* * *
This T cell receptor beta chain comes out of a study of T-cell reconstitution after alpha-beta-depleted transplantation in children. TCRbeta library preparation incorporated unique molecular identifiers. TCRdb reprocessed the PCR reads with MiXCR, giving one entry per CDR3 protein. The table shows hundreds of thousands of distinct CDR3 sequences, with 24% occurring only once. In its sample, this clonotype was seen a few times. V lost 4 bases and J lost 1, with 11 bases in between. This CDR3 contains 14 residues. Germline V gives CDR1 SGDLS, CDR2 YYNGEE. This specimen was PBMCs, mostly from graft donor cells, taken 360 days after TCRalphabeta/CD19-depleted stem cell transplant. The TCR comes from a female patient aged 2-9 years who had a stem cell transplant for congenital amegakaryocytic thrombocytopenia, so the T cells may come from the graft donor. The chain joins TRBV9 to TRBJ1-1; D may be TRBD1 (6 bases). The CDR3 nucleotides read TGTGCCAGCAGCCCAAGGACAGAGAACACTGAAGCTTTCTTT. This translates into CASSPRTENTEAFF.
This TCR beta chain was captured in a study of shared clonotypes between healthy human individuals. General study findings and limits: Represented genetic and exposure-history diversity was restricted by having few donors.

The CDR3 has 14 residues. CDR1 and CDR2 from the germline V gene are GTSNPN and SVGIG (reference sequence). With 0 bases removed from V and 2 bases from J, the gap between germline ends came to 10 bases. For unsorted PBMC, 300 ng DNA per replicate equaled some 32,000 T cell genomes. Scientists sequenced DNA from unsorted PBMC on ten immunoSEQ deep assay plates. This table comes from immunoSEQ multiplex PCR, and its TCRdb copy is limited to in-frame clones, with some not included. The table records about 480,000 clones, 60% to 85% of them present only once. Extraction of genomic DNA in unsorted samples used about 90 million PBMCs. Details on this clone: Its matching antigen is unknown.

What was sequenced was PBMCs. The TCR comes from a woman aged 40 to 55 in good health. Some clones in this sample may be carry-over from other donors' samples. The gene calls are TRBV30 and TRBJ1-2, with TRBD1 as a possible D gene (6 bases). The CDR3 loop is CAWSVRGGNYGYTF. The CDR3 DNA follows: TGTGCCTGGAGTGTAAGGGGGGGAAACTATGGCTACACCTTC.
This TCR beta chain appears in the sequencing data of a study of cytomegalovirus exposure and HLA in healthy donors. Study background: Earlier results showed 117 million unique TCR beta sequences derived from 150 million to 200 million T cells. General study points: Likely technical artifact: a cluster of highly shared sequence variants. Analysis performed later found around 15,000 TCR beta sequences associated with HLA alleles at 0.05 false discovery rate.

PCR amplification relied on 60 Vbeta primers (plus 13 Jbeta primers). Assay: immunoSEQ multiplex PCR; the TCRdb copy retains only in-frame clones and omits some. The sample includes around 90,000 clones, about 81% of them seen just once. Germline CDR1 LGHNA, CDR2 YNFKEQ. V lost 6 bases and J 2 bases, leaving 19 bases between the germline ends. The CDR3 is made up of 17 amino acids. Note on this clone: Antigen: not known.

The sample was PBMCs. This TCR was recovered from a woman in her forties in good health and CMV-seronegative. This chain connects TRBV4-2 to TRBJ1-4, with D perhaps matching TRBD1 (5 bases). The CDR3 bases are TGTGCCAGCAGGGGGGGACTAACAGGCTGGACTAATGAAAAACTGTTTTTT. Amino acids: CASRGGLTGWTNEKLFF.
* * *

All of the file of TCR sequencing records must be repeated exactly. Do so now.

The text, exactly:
This T cell receptor beta chain comes out of a study of T-cell reconstitution after alpha-beta-depleted transplantation in children. TCRbeta library preparation incorporated unique molecular identifiers. TCRdb reprocessed the PCR reads with MiXCR, giving one entry per CDR3 protein. The table shows hundreds of thousands of distinct CDR3 sequences, with 24% occurring only once. In its sample, this clonotype was seen a few times. V lost 4 bases and J lost 1, with 11 bases in between. This CDR3 contains 14 residues. Germline V gives CDR1 SGDLS, CDR2 YYNGEE. This specimen was PBMCs, mostly from graft donor cells, taken 360 days after TCRalphabeta/CD19-depleted stem cell transplant. The TCR comes from a female patient aged 2-9 years who had a stem cell transplant for congenital amegakaryocytic thrombocytopenia, so the T cells may come from the graft donor. The chain joins TRBV9 to TRBJ1-1; D may be TRBD1 (6 bases). The CDR3 nucleotides read TGTGCCAGCAGCCCAAGGACAGAGAACACTGAAGCTTTCTTT. This translates into CASSPRTENTEAFF.
This TCR beta chain was captured in a study of shared clonotypes between healthy human individuals. General study findings and limits: Represented genetic and exposure-history diversity was restricted by having few donors.

The CDR3 has 14 residues. CDR1 and CDR2 from the germline V gene are GTSNPN and SVGIG (reference sequence). With 0 bases removed from V and 2 bases from J, the gap between germline ends came to 10 bases. For unsorted PBMC, 300 ng DNA per replicate equaled some 32,000 T cell genomes. Scientists sequenced DNA from unsorted PBMC on ten immunoSEQ deep assay plates. This table comes from immunoSEQ multiplex PCR, and its TCRdb copy is limited to in-frame clones, with some not included. The table records about 480,000 clones, 60% to 85% of them present only once. Extraction of genomic DNA in unsorted samples used about 90 million PBMCs. Details on this clone: Its matching antigen is unknown.

What was sequenced was PBMCs. The TCR comes from a woman aged 40 to 55 in good health. Some clones in this sample may be carry-over from other donors' samples. The gene calls are TRBV30 and TRBJ1-2, with TRBD1 as a possible D gene (6 bases). The CDR3 loop is CAWSVRGGNYGYTF. The CDR3 DNA follows: TGTGCCTGGAGTGTAAGGGGGGGAAACTATGGCTACACCTTC.
This TCR beta chain appears in the sequencing data of a study of cytomegalovirus exposure and HLA in healthy donors. Study background: Earlier results showed 117 million unique TCR beta sequences derived from 150 million to 200 million T cells. General study points: Likely technical artifact: a cluster of highly shared sequence variants. Analysis performed later found around 15,000 TCR beta sequences associated with HLA alleles at 0.05 false discovery rate.

PCR amplification relied on 60 Vbeta primers (plus 13 Jbeta primers). Assay: immunoSEQ multiplex PCR; the TCRdb copy retains only in-frame clones and omits some. The sample includes around 90,000 clones, about 81% of them seen just once. Germline CDR1 LGHNA, CDR2 YNFKEQ. V lost 6 bases and J 2 bases, leaving 19 bases between the germline ends. The CDR3 is made up of 17 amino acids. Note on this clone: Antigen: not known.

The sample was PBMCs. This TCR was recovered from a woman in her forties in good health and CMV-seronegative. This chain connects TRBV4-2 to TRBJ1-4, with D perhaps matching TRBD1 (5 bases). The CDR3 bases are TGTGCCAGCAGGGGGGGACTAACAGGCTGGACTAATGAAAAACTGTTTTTT. Amino acids: CASRGGLTGWTNEKLFF.